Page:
Outsourcing Common Sense
April 19, 2004
Amid this election year's outsourcing clamor, politicians in at least 33 states are busy trying to pass "Buy American" laws. Apart from forcing taxpayers to pay more for services, the laws have another large problem: They violate the U.S. Constitution, according to a new study by the National Foundation for American Policy, a Virginia think tank.
As part of the study, two lawyers examined more than 100 anti-outsourcing bills before Congress and state legislatures and concluded that the laws are dubious on both constitutional grounds and under America's international trade agreements:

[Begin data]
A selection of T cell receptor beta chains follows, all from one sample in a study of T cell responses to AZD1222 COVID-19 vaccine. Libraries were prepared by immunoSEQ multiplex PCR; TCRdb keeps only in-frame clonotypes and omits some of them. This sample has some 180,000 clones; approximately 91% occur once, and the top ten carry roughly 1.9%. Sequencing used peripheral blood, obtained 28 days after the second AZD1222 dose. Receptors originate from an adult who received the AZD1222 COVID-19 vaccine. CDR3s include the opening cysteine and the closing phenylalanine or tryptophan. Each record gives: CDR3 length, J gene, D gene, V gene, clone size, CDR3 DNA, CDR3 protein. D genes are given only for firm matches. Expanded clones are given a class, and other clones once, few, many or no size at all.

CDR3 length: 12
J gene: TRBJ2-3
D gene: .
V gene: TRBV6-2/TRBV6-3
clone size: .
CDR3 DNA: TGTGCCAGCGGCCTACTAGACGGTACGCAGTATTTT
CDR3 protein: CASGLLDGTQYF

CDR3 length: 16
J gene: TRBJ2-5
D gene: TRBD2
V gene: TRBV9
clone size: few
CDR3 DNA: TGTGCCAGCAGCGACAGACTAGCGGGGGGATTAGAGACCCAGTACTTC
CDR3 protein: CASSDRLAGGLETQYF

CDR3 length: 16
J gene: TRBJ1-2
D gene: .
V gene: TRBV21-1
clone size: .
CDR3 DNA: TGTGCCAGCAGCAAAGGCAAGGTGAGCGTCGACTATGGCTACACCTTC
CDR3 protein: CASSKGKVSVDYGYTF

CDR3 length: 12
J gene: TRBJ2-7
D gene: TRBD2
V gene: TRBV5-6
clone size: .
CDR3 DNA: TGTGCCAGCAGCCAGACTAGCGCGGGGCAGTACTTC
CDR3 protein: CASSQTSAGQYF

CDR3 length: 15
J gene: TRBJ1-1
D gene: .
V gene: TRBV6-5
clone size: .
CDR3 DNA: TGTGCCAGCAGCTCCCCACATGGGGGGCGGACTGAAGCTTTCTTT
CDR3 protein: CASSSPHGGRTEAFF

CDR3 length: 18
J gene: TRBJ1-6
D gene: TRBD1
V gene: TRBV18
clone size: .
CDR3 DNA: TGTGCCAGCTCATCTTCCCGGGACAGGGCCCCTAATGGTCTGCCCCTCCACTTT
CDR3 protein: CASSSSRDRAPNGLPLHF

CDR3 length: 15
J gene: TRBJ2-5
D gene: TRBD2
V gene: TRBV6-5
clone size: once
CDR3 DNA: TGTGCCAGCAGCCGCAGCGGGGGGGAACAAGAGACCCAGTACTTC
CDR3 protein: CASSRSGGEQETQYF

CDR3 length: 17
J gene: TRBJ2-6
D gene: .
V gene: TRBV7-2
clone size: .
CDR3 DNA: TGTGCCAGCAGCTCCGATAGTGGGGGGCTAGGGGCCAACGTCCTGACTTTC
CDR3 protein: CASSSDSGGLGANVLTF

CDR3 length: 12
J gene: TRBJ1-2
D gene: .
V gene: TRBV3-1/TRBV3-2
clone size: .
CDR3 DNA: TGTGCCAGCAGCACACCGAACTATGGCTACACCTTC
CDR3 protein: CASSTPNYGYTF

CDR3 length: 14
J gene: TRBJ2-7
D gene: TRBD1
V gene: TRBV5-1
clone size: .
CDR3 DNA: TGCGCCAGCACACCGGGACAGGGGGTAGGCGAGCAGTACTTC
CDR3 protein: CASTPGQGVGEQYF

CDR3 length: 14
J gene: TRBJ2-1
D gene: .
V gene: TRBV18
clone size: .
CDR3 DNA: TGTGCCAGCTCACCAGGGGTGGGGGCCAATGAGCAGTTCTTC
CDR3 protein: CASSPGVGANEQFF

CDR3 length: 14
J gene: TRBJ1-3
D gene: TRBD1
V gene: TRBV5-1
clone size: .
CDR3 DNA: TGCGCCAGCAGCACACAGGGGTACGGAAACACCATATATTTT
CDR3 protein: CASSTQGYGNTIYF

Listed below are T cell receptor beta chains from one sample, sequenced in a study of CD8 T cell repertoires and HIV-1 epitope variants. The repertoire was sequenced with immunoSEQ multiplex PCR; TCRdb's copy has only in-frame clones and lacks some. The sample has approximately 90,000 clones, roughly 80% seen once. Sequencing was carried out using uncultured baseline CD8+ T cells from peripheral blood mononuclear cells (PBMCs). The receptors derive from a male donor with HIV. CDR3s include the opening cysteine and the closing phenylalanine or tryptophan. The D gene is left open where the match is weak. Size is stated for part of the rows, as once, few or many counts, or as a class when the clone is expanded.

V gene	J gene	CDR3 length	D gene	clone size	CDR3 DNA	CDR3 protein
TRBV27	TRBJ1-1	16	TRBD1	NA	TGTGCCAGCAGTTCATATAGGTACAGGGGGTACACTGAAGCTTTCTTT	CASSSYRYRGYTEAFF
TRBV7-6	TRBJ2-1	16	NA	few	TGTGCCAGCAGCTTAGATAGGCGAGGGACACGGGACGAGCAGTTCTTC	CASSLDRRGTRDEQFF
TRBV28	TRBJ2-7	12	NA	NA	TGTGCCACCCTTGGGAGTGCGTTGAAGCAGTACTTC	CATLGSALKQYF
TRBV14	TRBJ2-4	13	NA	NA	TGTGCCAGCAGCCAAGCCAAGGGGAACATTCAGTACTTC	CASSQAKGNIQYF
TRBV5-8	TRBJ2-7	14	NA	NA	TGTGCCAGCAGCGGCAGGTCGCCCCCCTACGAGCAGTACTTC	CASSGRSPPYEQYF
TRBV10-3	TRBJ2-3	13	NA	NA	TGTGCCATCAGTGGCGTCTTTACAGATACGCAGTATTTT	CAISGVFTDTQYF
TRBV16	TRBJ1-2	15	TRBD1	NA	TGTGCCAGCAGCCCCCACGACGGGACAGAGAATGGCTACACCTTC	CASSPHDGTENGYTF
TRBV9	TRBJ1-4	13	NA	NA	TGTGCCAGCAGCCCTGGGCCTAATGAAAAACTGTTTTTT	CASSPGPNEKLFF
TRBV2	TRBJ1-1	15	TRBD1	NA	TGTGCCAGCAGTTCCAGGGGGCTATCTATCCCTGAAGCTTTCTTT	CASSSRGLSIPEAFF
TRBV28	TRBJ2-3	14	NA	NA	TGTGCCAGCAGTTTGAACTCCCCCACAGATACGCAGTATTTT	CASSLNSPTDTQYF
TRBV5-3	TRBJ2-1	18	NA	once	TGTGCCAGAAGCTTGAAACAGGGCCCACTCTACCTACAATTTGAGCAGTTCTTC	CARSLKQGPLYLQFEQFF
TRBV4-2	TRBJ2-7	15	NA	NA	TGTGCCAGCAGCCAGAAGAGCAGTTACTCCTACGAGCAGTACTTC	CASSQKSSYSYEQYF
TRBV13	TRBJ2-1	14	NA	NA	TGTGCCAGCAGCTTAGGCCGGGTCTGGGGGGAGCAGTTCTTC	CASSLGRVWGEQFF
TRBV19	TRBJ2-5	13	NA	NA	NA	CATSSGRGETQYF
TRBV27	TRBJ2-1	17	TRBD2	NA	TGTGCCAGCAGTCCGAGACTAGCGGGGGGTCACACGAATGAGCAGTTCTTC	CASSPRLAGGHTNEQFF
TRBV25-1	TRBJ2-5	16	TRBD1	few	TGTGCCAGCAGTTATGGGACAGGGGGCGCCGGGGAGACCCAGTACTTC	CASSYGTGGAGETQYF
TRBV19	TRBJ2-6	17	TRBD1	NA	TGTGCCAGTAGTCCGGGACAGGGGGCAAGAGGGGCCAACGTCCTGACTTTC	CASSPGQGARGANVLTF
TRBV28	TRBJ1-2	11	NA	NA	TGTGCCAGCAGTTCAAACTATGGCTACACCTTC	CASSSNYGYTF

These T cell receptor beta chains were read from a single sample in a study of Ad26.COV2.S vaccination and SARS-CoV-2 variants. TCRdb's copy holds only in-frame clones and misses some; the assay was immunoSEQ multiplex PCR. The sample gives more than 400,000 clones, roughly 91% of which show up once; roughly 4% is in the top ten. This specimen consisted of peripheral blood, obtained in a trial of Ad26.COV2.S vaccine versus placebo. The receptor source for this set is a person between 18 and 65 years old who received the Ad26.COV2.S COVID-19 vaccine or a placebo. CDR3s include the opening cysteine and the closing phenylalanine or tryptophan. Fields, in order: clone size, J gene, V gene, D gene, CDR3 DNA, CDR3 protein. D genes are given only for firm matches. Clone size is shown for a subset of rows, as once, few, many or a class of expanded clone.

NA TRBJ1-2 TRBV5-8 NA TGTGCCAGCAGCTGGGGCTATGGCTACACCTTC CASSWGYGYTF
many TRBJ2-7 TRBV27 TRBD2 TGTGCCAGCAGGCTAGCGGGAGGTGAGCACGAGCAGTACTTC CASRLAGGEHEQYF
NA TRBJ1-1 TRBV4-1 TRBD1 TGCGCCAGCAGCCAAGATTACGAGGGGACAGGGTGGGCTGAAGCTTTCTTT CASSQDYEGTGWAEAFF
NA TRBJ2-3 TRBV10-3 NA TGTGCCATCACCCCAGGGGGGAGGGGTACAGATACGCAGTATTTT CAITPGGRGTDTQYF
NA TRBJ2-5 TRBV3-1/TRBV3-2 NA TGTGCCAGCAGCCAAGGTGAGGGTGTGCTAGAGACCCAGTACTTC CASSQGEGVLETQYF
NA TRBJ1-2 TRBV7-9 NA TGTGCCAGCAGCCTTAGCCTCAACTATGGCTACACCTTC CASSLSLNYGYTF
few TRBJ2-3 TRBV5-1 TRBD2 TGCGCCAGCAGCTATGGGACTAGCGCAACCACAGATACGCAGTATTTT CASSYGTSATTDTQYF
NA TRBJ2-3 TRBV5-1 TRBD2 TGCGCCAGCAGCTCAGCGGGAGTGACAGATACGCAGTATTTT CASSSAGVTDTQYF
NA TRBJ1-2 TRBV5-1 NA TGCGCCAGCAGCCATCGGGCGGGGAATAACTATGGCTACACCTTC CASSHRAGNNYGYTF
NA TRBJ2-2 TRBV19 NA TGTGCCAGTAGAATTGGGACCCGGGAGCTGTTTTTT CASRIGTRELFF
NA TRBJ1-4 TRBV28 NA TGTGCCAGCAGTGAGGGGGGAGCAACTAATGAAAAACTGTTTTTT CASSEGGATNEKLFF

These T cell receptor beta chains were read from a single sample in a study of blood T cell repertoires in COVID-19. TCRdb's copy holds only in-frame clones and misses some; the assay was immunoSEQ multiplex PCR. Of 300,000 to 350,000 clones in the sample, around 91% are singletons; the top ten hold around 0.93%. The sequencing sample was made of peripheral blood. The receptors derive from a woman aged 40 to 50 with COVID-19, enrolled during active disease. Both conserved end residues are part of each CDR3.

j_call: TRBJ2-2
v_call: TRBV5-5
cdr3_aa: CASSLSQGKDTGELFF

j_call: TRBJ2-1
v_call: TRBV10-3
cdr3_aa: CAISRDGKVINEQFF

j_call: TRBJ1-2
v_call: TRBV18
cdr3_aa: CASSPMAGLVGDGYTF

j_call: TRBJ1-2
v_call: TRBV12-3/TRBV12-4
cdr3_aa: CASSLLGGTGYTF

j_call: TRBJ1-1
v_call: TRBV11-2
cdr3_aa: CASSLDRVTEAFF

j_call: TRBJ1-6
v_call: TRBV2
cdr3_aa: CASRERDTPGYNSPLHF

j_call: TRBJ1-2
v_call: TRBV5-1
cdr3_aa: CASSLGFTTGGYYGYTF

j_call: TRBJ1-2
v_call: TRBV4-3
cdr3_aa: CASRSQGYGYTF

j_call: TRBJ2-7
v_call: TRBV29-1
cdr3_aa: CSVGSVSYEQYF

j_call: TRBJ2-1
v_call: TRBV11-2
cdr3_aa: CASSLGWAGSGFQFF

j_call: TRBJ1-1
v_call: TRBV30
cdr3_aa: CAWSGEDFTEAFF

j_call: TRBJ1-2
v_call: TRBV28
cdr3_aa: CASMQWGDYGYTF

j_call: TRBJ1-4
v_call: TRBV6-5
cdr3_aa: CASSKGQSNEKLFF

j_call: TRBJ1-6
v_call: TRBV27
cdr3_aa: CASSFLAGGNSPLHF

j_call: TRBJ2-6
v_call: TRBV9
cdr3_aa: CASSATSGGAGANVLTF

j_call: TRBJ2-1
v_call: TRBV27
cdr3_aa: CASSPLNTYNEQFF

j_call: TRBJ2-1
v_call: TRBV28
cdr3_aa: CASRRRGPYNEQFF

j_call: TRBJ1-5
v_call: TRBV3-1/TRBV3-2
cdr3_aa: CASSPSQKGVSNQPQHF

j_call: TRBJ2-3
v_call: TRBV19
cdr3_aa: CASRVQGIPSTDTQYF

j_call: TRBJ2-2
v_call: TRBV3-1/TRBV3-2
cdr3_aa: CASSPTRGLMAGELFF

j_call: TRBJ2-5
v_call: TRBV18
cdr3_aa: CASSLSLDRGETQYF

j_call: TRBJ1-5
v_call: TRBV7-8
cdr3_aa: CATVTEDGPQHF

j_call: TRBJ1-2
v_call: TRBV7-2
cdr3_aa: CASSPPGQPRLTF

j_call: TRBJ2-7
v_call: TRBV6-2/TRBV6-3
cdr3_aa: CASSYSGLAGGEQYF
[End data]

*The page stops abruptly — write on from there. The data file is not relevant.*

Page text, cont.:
- Most of the proposals would ban government contracts to companies that carry out the work overseas.
- In the case of state laws, this trespasses on Washington's constitutional prerogative to run foreign affairs and regulate commerce.
Congress can of course commit foreign policy, but the legal problem here is that outsourcing bans will violate global trade pacts that the United States has agreed to, says the Wall Street Journal. The World Trade Organization, for one, requires that foreign companies receive national treatment on government-procurement contracts. So instead of "saving" U.S. jobs, a federal outsourcing ban would only jeopardize them by inviting foreign countries to retaliate against U.S. firms.
For text: Editorial, "The Law of Outsourcing," Wall Street Journal, April 19, 2004.
For WSJ text (subscription required)
Browse more articles on International Issues